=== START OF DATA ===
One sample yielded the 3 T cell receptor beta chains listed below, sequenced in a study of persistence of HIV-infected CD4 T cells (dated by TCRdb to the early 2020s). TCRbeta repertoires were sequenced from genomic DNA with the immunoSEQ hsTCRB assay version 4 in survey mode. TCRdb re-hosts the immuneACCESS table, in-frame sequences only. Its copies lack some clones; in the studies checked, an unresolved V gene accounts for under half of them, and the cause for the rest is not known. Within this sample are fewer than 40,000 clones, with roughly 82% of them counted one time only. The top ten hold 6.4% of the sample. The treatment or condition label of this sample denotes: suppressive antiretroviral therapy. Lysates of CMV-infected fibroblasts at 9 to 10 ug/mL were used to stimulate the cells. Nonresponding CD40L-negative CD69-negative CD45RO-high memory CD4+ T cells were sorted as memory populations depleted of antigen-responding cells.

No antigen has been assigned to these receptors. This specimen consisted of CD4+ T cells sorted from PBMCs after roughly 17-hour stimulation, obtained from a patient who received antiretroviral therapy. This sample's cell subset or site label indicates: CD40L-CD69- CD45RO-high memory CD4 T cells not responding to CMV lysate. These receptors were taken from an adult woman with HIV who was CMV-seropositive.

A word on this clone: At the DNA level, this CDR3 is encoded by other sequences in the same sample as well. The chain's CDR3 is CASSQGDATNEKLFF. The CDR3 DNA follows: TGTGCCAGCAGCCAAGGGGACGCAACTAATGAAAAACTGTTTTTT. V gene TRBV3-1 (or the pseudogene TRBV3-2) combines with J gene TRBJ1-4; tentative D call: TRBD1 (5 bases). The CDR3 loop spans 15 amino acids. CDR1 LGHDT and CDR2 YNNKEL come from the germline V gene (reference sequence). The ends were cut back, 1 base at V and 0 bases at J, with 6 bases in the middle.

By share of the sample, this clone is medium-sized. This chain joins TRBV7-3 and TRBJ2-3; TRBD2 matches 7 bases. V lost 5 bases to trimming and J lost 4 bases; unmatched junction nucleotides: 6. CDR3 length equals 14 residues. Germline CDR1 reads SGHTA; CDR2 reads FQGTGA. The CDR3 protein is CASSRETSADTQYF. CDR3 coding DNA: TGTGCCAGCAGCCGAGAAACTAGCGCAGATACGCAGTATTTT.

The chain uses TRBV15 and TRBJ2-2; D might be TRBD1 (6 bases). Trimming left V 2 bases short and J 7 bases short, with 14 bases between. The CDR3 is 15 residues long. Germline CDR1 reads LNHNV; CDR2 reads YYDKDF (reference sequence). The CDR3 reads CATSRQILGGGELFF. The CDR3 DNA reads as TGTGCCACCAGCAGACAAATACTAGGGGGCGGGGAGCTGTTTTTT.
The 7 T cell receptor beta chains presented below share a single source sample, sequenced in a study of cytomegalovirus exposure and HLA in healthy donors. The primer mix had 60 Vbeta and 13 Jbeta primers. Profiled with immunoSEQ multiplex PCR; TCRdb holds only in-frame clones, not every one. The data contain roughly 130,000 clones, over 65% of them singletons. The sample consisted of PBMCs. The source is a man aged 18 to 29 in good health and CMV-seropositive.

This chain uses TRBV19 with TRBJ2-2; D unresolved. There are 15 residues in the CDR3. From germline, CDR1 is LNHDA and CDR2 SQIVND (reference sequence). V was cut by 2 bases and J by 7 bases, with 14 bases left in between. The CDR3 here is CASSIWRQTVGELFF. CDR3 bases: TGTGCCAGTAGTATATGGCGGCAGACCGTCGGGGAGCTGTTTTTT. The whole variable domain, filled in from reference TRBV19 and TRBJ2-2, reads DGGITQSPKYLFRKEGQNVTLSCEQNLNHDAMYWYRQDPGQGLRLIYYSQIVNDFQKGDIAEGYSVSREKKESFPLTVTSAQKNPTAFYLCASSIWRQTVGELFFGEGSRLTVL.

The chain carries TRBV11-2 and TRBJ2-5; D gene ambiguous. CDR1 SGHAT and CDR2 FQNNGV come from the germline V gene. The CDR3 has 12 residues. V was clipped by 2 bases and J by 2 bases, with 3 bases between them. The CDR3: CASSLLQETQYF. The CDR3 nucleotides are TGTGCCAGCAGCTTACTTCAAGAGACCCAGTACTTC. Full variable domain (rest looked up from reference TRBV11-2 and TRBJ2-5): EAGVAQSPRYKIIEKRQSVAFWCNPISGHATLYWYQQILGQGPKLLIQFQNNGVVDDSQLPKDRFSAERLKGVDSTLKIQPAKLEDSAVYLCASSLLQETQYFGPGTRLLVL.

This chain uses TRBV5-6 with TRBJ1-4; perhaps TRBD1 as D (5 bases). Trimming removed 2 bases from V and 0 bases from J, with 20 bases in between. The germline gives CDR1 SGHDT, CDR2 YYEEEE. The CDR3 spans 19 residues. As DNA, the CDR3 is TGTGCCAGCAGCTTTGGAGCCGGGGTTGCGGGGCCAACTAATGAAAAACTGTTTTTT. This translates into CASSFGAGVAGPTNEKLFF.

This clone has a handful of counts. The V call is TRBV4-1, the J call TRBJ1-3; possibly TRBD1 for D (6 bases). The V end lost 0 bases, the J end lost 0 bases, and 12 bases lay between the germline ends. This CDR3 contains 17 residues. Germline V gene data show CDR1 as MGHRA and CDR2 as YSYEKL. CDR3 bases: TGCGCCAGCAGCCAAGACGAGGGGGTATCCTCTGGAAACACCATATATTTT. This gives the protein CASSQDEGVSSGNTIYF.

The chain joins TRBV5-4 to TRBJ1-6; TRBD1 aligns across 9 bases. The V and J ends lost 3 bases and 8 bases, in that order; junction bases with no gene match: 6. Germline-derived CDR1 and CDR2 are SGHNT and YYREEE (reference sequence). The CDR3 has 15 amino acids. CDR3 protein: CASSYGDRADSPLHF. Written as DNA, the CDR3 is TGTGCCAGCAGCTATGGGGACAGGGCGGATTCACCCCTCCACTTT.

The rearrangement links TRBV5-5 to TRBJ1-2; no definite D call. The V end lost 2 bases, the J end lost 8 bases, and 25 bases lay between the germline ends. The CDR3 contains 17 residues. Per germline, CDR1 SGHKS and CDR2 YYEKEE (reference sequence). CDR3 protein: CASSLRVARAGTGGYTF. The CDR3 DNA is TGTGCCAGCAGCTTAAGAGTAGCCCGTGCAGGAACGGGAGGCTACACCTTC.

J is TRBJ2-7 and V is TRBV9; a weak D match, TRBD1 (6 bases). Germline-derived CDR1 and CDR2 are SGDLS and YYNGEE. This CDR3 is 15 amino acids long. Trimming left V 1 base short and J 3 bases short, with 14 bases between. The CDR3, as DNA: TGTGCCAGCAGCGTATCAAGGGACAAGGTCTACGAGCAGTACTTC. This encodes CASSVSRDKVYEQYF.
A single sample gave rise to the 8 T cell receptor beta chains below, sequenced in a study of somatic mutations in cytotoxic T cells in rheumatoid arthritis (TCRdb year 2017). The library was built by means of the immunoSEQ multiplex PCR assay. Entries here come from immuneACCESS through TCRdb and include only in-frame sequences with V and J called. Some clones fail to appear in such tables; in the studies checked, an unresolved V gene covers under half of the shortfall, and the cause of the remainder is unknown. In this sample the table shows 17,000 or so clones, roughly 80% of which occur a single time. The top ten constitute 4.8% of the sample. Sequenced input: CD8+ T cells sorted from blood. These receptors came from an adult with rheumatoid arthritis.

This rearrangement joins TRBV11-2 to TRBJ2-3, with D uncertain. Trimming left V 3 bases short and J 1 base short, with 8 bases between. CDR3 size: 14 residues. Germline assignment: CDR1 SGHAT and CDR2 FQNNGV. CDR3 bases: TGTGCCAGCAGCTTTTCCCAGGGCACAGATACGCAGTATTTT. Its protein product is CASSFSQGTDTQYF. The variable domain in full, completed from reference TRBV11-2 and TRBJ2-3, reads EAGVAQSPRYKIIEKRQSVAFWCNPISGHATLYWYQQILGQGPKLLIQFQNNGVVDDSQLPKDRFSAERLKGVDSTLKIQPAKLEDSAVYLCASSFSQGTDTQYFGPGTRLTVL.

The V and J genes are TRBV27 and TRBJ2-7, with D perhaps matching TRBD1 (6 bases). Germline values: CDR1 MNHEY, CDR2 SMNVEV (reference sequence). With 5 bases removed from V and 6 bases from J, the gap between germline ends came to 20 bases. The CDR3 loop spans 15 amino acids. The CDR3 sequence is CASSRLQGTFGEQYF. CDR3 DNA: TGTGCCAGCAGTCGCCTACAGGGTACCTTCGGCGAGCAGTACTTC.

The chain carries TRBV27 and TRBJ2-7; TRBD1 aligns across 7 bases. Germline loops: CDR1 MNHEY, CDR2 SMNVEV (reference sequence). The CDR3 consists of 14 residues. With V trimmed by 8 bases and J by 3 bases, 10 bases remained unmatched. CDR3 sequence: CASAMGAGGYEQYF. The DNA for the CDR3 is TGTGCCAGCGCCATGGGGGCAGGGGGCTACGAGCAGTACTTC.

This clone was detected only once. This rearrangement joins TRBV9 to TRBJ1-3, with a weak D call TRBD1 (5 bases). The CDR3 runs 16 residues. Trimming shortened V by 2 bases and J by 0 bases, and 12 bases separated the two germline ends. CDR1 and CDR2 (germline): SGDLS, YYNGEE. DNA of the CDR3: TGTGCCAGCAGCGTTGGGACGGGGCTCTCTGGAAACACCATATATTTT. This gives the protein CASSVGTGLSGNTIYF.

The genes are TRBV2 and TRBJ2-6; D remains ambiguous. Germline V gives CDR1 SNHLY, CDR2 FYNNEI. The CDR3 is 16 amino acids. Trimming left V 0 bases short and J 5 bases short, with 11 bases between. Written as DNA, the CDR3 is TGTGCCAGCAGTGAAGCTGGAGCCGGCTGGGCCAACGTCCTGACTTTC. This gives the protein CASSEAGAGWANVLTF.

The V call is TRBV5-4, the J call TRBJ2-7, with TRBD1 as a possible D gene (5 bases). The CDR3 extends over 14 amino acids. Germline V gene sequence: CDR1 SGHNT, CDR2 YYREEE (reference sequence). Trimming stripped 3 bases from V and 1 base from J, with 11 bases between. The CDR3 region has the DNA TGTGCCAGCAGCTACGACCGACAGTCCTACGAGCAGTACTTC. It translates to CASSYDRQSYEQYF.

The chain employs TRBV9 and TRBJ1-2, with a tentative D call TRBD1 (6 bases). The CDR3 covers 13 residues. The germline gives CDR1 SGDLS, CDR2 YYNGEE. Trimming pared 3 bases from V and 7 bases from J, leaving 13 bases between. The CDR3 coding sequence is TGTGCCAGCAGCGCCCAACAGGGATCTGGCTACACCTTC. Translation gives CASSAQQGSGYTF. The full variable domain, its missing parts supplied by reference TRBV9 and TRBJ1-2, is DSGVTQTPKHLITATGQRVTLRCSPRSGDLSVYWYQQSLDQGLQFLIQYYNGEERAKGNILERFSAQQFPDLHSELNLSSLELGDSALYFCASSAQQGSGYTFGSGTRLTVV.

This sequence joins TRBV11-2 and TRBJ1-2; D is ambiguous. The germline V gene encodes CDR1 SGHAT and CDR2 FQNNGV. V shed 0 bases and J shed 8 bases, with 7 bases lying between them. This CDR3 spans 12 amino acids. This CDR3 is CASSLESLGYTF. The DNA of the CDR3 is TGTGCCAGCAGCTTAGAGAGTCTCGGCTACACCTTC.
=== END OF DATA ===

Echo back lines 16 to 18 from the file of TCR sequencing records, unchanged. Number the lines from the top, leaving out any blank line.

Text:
The V and J genes are TRBV27 and TRBJ2-7, with D perhaps matching TRBD1 (6 bases). Germline values: CDR1 MNHEY, CDR2 SMNVEV (reference sequence). With 5 bases removed from V and 6 bases from J, the gap between germline ends came to 20 bases. The CDR3 loop spans 15 amino acids. The CDR3 sequence is CASSRLQGTFGEQYF. CDR3 DNA: TGTGCCAGCAGTCGCCTACAGGGTACCTTCGGCGAGCAGTACTTC.

The chain carries TRBV27 and TRBJ2-7; TRBD1 aligns across 7 bases. Germline loops: CDR1 MNHEY, CDR2 SMNVEV (reference sequence). The CDR3 consists of 14 residues. With V trimmed by 8 bases and J by 3 bases, 10 bases remained unmatched. CDR3 sequence: CASAMGAGGYEQYF. The DNA for the CDR3 is TGTGCCAGCGCCATGGGGGCAGGGGGCTACGAGCAGTACTTC.

This clone was detected only once. This rearrangement joins TRBV9 to TRBJ1-3, with a weak D call TRBD1 (5 bases). The CDR3 runs 16 residues. Trimming shortened V by 2 bases and J by 0 bases, and 12 bases separated the two germline ends. CDR1 and CDR2 (germline): SGDLS, YYNGEE. DNA of the CDR3: TGTGCCAGCAGCGTTGGGACGGGGCTCTCTGGAAACACCATATATTTT. This gives the protein CASSVGTGLSGNTIYF.